The trend towards religious diversity is amplified by the presence of the ethnic minorities. Talking about Hinduism and Buddhism, their followers among the ethnic minorities have practiced their religions without much attention from the majority surrounding them. And in case these religious activities have created any attention, it has been positive, sometimes even to the extent of fascination. The subdivision of ethnic minorities practicing Hinduism consists of Sri Lankan Tamils as the major part and ethnic Indians is the second largest group, whilst the Buddhist subdivision refer to Vietnamese, Thai, Chinese and Japanese for most part, plus a few Koreans, Burmese, and Tibetans.

Following the general trend, however, these Hindu and Buddhist groups are short of resource persons to organise and perform the religious activities of the communities. On top of this, the generation issue must be handled in a proper manner. If not, the generations to take over cannot commit themselves to take responsibility, i.e. for the continuing process of balancing loyalty to the religious tradition of their ethnic homeland, with the adaptation of central values from their new environment.

The religious practice among Hindus, Buddhists, and Muslims of non-Danish ethnic origin, appear in its most vivid fashion in the great ritual ceremonies destined for many followers to participate.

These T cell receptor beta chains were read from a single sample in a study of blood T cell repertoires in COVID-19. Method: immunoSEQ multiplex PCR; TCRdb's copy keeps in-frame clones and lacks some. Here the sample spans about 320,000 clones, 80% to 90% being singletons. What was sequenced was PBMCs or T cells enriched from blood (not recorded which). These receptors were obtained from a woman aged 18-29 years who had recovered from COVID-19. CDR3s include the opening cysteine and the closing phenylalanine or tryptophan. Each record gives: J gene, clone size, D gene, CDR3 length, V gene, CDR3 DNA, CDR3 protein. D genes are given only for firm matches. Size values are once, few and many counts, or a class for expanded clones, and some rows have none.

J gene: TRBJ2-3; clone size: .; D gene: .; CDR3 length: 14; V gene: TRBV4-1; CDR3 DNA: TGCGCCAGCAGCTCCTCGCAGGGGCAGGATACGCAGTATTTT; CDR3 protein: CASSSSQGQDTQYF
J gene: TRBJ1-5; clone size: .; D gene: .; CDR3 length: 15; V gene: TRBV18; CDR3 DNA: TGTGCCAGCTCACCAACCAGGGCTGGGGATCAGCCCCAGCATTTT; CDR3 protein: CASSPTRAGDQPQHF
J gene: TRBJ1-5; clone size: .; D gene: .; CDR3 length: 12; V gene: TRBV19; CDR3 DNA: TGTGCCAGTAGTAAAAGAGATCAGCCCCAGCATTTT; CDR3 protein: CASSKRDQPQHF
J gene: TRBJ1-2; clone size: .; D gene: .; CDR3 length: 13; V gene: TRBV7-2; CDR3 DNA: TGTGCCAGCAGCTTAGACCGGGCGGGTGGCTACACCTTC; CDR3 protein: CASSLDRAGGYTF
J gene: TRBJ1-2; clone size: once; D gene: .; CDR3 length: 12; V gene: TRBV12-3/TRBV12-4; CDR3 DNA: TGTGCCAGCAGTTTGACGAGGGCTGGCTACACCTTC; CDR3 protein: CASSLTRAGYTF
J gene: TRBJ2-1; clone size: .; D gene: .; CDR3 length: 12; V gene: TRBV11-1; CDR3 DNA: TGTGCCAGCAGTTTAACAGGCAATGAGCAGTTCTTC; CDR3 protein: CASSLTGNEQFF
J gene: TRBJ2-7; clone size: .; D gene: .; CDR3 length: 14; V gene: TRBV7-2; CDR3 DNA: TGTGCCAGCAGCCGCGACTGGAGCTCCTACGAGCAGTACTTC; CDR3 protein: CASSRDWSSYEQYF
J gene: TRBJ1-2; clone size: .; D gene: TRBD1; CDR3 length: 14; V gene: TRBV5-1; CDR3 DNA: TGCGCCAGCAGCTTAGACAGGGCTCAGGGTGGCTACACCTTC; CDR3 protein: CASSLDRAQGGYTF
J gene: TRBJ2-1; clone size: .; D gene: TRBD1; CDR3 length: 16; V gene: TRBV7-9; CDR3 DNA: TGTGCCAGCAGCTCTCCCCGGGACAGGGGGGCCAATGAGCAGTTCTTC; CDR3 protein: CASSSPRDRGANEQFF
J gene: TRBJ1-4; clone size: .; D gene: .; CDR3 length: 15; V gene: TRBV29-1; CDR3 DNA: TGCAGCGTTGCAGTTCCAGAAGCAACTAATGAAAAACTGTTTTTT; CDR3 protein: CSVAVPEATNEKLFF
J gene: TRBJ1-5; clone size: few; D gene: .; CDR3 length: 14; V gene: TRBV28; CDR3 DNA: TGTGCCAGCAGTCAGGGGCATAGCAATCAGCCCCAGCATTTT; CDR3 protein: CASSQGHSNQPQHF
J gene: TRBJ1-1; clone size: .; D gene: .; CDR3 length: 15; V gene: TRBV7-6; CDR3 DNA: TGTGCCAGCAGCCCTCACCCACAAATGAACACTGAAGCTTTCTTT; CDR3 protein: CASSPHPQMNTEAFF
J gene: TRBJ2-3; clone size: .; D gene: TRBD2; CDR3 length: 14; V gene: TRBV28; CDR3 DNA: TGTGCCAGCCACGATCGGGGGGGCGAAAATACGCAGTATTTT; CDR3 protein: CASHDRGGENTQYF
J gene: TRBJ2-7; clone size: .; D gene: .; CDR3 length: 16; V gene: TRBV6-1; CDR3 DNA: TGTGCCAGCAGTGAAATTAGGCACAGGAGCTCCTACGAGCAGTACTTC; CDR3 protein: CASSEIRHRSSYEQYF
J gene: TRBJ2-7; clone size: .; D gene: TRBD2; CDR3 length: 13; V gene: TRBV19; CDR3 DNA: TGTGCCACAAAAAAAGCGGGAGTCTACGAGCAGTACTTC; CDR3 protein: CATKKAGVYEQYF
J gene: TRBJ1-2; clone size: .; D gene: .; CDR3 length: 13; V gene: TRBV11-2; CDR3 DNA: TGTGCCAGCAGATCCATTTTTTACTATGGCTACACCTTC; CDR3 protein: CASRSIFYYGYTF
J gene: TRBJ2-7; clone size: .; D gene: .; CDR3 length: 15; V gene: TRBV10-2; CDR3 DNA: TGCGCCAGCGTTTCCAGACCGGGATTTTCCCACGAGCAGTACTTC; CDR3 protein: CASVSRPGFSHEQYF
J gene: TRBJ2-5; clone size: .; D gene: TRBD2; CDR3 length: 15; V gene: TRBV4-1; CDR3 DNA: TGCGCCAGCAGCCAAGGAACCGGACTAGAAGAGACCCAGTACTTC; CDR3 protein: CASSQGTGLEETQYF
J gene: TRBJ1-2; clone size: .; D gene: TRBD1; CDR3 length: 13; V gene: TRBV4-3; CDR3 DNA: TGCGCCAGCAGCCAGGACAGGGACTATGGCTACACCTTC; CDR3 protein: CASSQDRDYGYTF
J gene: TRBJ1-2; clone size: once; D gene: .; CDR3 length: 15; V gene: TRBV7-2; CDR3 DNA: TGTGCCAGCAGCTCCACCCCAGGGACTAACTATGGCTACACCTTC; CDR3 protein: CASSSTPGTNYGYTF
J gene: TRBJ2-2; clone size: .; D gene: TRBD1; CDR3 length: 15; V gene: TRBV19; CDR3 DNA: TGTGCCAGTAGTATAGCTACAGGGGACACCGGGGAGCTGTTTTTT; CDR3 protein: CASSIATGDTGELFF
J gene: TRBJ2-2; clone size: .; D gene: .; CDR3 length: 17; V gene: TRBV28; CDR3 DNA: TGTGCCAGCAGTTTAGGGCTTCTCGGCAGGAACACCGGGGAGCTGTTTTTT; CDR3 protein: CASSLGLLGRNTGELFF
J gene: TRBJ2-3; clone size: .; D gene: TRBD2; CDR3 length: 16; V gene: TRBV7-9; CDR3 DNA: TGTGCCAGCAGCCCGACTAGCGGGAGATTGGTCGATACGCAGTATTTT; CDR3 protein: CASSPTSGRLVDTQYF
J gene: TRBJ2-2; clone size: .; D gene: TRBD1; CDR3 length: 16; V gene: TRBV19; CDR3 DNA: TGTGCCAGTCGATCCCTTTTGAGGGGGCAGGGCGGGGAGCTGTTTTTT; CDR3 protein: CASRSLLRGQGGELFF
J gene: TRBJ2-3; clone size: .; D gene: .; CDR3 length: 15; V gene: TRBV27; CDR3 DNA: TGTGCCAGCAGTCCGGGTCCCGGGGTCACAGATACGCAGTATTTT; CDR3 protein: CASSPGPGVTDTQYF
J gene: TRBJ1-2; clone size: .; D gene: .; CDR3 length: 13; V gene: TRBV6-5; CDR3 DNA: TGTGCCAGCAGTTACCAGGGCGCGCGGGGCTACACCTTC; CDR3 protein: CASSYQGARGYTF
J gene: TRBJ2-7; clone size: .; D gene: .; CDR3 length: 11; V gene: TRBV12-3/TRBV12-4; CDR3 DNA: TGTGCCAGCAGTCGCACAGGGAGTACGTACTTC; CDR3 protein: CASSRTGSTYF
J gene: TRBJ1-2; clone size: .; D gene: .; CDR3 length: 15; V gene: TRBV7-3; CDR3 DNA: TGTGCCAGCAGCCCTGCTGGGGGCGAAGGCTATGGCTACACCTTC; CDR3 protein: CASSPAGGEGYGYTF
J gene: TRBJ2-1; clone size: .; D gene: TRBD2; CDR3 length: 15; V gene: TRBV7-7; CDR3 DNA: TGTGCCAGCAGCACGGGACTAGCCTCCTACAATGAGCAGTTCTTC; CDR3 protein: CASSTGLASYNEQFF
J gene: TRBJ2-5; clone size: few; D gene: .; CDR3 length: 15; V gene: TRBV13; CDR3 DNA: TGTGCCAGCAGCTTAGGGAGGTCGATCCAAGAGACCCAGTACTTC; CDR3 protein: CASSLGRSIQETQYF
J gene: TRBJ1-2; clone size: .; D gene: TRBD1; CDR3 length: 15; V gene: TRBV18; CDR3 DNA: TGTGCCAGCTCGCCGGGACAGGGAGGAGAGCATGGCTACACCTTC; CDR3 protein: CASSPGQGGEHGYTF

Above: A Tamil ceremony is taking place in the AbiramiTemple in Brande . Photos: Marianne Qvortrup Fibiger



  Above: A Buddhist ceremony among ethnic Vietnamese in the Quang HuongTemple in Tilst. Photos: Jørn Borup


These photos were taken at the conclusion of the Ramadan, when celebrated by Muslims from the Aarhus area.

Photos: René Dybdal Pedersen and Lene Kühle

Looking at the sheer statistics of the groups with an Islamic confession, the Muslims in question are better equipped to overcome the obstacles that they face as a religious minority, if we compare with Hindu and Buddhist groups. But intrinsically, the Muslims are subdivided into fractions that reflect their specific ethnic origin as well as dogmatic criteria, and their basic relationships to certain mosques. Therefore, to some degree we recognise the significant structure of a small amount of core members and communities without the optimal religious attendance. Likewise, the generation question is open, in terms of the interpreted obligations connected with religious and cultural traditions of the home countries, and how to renew this heritage in harmony with the Danish cultural and societal context.